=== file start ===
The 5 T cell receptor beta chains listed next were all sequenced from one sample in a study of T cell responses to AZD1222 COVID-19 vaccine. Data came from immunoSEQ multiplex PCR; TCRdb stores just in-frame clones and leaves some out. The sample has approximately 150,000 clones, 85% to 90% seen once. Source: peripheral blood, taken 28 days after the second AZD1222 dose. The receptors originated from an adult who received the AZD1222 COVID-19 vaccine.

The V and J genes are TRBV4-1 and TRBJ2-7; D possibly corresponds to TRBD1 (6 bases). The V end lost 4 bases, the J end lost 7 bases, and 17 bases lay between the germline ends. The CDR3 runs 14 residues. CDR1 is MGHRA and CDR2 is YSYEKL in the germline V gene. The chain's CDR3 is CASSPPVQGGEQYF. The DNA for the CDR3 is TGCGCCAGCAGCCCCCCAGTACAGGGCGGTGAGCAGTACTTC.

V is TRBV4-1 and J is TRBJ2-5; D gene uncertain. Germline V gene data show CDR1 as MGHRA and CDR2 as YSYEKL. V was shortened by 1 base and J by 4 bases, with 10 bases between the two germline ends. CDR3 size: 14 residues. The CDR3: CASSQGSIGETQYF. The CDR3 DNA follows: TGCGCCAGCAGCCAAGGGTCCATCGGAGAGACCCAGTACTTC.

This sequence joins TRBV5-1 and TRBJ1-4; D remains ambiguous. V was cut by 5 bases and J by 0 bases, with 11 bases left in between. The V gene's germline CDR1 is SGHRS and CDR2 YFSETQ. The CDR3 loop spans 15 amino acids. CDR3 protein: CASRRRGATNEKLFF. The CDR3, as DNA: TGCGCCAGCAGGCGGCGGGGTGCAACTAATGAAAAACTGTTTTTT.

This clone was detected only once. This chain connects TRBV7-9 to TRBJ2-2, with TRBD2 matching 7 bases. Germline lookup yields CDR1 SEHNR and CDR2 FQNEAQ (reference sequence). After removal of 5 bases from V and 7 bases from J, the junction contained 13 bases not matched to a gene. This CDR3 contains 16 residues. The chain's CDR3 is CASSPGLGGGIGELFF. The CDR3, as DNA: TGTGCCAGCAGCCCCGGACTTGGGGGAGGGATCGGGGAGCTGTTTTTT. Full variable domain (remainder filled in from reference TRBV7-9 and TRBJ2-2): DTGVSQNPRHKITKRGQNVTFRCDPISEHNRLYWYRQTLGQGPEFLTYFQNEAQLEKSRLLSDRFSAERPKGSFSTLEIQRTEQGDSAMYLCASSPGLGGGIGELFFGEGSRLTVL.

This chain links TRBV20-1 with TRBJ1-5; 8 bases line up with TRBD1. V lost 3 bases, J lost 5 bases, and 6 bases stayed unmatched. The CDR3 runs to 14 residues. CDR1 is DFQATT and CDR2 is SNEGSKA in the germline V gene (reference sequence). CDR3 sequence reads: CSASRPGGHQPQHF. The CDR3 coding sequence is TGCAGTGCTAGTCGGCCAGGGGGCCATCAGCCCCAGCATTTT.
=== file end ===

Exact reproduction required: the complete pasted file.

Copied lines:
The 5 T cell receptor beta chains listed next were all sequenced from one sample in a study of T cell responses to AZD1222 COVID-19 vaccine. Data came from immunoSEQ multiplex PCR; TCRdb stores just in-frame clones and leaves some out. The sample has approximately 150,000 clones, 85% to 90% seen once. Source: peripheral blood, taken 28 days after the second AZD1222 dose. The receptors originated from an adult who received the AZD1222 COVID-19 vaccine.

The V and J genes are TRBV4-1 and TRBJ2-7; D possibly corresponds to TRBD1 (6 bases). The V end lost 4 bases, the J end lost 7 bases, and 17 bases lay between the germline ends. The CDR3 runs 14 residues. CDR1 is MGHRA and CDR2 is YSYEKL in the germline V gene. The chain's CDR3 is CASSPPVQGGEQYF. The DNA for the CDR3 is TGCGCCAGCAGCCCCCCAGTACAGGGCGGTGAGCAGTACTTC.

V is TRBV4-1 and J is TRBJ2-5; D gene uncertain. Germline V gene data show CDR1 as MGHRA and CDR2 as YSYEKL. V was shortened by 1 base and J by 4 bases, with 10 bases between the two germline ends. CDR3 size: 14 residues. The CDR3: CASSQGSIGETQYF. The CDR3 DNA follows: TGCGCCAGCAGCCAAGGGTCCATCGGAGAGACCCAGTACTTC.

This sequence joins TRBV5-1 and TRBJ1-4; D remains ambiguous. V was cut by 5 bases and J by 0 bases, with 11 bases left in between. The V gene's germline CDR1 is SGHRS and CDR2 YFSETQ. The CDR3 loop spans 15 amino acids. CDR3 protein: CASRRRGATNEKLFF. The CDR3, as DNA: TGCGCCAGCAGGCGGCGGGGTGCAACTAATGAAAAACTGTTTTTT.

This clone was detected only once. This chain connects TRBV7-9 to TRBJ2-2, with TRBD2 matching 7 bases. Germline lookup yields CDR1 SEHNR and CDR2 FQNEAQ (reference sequence). After removal of 5 bases from V and 7 bases from J, the junction contained 13 bases not matched to a gene. This CDR3 contains 16 residues. The chain's CDR3 is CASSPGLGGGIGELFF. The CDR3, as DNA: TGTGCCAGCAGCCCCGGACTTGGGGGAGGGATCGGGGAGCTGTTTTTT. Full variable domain (remainder filled in from reference TRBV7-9 and TRBJ2-2): DTGVSQNPRHKITKRGQNVTFRCDPISEHNRLYWYRQTLGQGPEFLTYFQNEAQLEKSRLLSDRFSAERPKGSFSTLEIQRTEQGDSAMYLCASSPGLGGGIGELFFGEGSRLTVL.

This chain links TRBV20-1 with TRBJ1-5; 8 bases line up with TRBD1. V lost 3 bases, J lost 5 bases, and 6 bases stayed unmatched. The CDR3 runs to 14 residues. CDR1 is DFQATT and CDR2 is SNEGSKA in the germline V gene (reference sequence). CDR3 sequence reads: CSASRPGGHQPQHF. The CDR3 coding sequence is TGCAGTGCTAGTCGGCCAGGGGGCCATCAGCCCCAGCATTTT.